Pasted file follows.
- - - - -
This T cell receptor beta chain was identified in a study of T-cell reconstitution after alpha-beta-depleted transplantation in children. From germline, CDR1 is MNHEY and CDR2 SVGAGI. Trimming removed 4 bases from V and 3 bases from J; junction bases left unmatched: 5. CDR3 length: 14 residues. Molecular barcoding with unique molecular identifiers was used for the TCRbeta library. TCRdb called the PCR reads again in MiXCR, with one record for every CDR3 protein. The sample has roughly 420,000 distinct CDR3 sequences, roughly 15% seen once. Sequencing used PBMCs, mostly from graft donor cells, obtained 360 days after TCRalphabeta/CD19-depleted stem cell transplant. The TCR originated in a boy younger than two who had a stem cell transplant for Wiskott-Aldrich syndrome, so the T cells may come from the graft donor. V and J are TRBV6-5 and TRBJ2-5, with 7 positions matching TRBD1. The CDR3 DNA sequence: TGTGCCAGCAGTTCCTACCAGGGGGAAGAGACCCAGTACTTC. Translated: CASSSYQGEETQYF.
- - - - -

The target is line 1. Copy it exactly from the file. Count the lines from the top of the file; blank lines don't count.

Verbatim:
This T cell receptor beta chain was identified in a study of T-cell reconstitution after alpha-beta-depleted transplantation in children. From germline, CDR1 is MNHEY and CDR2 SVGAGI. Trimming removed 4 bases from V and 3 bases from J; junction bases left unmatched: 5. CDR3 length: 14 residues. Molecular barcoding with unique molecular identifiers was used for the TCRbeta library. TCRdb called the PCR reads again in MiXCR, with one record for every CDR3 protein. The sample has roughly 420,000 distinct CDR3 sequences, roughly 15% seen once. Sequencing used PBMCs, mostly from graft donor cells, obtained 360 days after TCRalphabeta/CD19-depleted stem cell transplant. The TCR originated in a boy younger than two who had a stem cell transplant for Wiskott-Aldrich syndrome, so the T cells may come from the graft donor. V and J are TRBV6-5 and TRBJ2-5, with 7 positions matching TRBD1. The CDR3 DNA sequence: TGTGCCAGCAGTTCCTACCAGGGGGAAGAGACCCAGTACTTC. Translated: CASSSYQGEETQYF.